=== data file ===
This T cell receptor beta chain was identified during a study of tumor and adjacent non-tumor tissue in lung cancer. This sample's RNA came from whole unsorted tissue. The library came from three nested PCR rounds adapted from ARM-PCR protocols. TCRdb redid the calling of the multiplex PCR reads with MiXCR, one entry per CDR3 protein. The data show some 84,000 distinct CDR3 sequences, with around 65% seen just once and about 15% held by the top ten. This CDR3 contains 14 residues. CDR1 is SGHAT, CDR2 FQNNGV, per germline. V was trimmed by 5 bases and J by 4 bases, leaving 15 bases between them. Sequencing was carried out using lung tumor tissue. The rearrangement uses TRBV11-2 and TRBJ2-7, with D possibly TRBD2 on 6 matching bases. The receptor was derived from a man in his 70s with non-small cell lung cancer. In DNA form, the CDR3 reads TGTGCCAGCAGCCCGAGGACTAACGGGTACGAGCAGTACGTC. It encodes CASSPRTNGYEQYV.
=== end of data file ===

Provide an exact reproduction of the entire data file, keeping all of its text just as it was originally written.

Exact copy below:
This T cell receptor beta chain was identified during a study of tumor and adjacent non-tumor tissue in lung cancer. This sample's RNA came from whole unsorted tissue. The library came from three nested PCR rounds adapted from ARM-PCR protocols. TCRdb redid the calling of the multiplex PCR reads with MiXCR, one entry per CDR3 protein. The data show some 84,000 distinct CDR3 sequences, with around 65% seen just once and about 15% held by the top ten. This CDR3 contains 14 residues. CDR1 is SGHAT, CDR2 FQNNGV, per germline. V was trimmed by 5 bases and J by 4 bases, leaving 15 bases between them. Sequencing was carried out using lung tumor tissue. The rearrangement uses TRBV11-2 and TRBJ2-7, with D possibly TRBD2 on 6 matching bases. The receptor was derived from a man in his 70s with non-small cell lung cancer. In DNA form, the CDR3 reads TGTGCCAGCAGCCCGAGGACTAACGGGTACGAGCAGTACGTC. It encodes CASSPRTNGYEQYV.